Halley conducted many lunar observations which took up most of his time. Aside from his lunar studies, he also became interested with problems relating to gravity. One issue in particular that concerned him was finding a proof for the laws of planetary motion. In 1684, he travelled to Cambridge to talk the issue over with Sir Isaac Newton, only to find out that Newton had already managed to solve the problem, stating that the planets’ orbits would be elliptical. Halley naturally wanted to see the calculations Newton used but Newton wasn’t able to locate them. Newton then wrote a short treatise entitled “On the Motion of Bodies in an Orbit” in 1684 which explained his calculations. This work was later expanded on by Newton, becoming the famous work “Philosophiæ Naturalis Principia Mathematica” in 1687 which Halley helped to publish.
Calculations and Inventions
Halley’s first orbit calculations were of the Kirch Comet making use of John Flamsteed’s observations in 1680 and 1681. The comet had first been discovered by Göttfried Kirch on 14 November 1680. Halley calculated the orbit of the Kirch Comet in 1682 however his calculations weren’t completely accurate.
In 1691, Edmund Halley invented a diving bell which he and his colleagues tested extensively. It used leather tubes and lead-lined barrels to supply fresh air underwater. Halley was known as one of the earliest cases for middle ear trauma since he would stay underwater for periods that lasted up to 4 hours. The same year that he designed an early working model of a magnetic compass.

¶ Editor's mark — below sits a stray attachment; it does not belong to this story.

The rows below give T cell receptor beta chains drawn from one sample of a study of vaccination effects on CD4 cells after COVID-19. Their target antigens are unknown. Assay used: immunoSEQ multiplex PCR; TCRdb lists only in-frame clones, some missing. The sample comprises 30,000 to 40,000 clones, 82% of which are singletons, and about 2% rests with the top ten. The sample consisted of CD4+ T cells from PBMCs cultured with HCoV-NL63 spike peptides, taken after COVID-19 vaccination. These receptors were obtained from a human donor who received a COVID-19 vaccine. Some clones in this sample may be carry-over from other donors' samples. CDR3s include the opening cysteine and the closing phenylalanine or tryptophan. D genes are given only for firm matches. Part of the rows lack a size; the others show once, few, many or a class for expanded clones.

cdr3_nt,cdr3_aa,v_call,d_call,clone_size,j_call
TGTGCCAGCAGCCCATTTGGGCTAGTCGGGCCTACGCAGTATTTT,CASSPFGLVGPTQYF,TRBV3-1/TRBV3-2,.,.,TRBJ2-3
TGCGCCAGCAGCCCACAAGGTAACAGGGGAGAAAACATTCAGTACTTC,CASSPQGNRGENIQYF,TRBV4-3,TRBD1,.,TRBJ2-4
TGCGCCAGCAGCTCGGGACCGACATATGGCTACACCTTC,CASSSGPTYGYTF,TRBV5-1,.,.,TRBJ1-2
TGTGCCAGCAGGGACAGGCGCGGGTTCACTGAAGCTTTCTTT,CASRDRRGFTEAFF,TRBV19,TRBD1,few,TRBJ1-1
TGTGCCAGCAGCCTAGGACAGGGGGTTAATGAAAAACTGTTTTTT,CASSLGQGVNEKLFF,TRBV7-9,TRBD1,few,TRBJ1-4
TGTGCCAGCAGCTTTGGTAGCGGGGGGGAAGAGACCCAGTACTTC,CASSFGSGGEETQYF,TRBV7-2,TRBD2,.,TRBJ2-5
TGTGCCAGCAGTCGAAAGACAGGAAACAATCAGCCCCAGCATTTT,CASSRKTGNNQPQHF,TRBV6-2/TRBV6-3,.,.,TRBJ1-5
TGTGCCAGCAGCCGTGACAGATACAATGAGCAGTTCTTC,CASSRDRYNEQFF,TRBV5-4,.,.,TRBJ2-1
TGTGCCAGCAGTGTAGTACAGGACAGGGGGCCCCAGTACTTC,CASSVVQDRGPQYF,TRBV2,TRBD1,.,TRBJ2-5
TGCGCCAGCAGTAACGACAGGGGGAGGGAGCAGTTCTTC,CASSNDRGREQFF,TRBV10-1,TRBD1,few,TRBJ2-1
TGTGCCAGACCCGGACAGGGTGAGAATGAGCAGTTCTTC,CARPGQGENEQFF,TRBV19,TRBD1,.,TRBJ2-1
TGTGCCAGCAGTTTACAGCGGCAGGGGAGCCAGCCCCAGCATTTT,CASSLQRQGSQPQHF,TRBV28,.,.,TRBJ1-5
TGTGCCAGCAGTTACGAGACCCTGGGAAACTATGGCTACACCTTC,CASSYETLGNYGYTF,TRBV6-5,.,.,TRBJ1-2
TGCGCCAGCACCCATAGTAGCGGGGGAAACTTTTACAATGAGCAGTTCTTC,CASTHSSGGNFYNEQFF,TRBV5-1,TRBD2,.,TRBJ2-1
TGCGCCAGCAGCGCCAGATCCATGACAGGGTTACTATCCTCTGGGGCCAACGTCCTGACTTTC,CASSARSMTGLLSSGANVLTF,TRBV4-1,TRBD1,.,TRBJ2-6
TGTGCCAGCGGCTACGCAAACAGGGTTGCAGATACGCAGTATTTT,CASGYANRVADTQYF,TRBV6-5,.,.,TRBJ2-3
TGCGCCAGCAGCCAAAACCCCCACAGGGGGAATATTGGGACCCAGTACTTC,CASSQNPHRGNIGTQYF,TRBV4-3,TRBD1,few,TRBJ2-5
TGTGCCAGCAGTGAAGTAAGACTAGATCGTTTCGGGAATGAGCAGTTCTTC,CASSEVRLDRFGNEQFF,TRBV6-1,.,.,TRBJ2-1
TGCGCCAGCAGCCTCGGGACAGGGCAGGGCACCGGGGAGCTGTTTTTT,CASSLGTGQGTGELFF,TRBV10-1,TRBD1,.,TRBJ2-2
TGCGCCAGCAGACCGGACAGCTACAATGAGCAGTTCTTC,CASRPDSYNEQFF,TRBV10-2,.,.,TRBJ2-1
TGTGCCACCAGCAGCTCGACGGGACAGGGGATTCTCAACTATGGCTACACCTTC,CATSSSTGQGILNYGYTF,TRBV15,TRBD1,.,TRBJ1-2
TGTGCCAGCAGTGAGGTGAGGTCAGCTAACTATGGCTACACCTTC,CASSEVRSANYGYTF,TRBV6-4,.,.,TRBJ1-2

In 1693, he published an article on life annuities, including a report on ‘age at death’, heralding the beginning of actuarial science.
Later Life and Comet Predictions
In 1698, he was given permission to take command of the sailing ship Paramour and travel to the South Atlantic Ocean to find out more about the laws that govern the variation of the compass. The first expedition was cut short due to unrest among the crew and a second expedition began in 1699. His magnetic charts of Atlantic Ocean and parts of the Pacific Ocean were published in “General Chart of the Variation of the Compass” in 1701.
In 1704, Halley finally became Savilian Professor of Geometry at the University of Oxford, after missing out on this prestigious appointment earlier in his career. He published “Synopsis Astronomia Cometicae” (A Synopsis of the Astronomy of Comets) in 1705. This work detailed the parabolic orbits of 24 comets that had been observed from 1337 to 1698. It also stated that the comet sightings of 1531, 1607, and 1682 were of the same comet, which orbits the sun every 75-76 years and he correctly predicted it would return in 1758. When the comet did return it became known as Halley’s Comet.
He devised a method of observing the transit of Venus across the sun which would next be observed in 1761 and 1769. These observations would then be used to make an accurate calculation of the distance from the Earth from the sun.
Halley became Astronomer Royal at Greenwich Observatory, succeeding John Flamsteed in 1720.
He died on January 14, 1742 aged 86 and sadly, did not live to see the return of the comet that was named in his honor. Halley’s Comet will next appear in the night sky in the year 2062.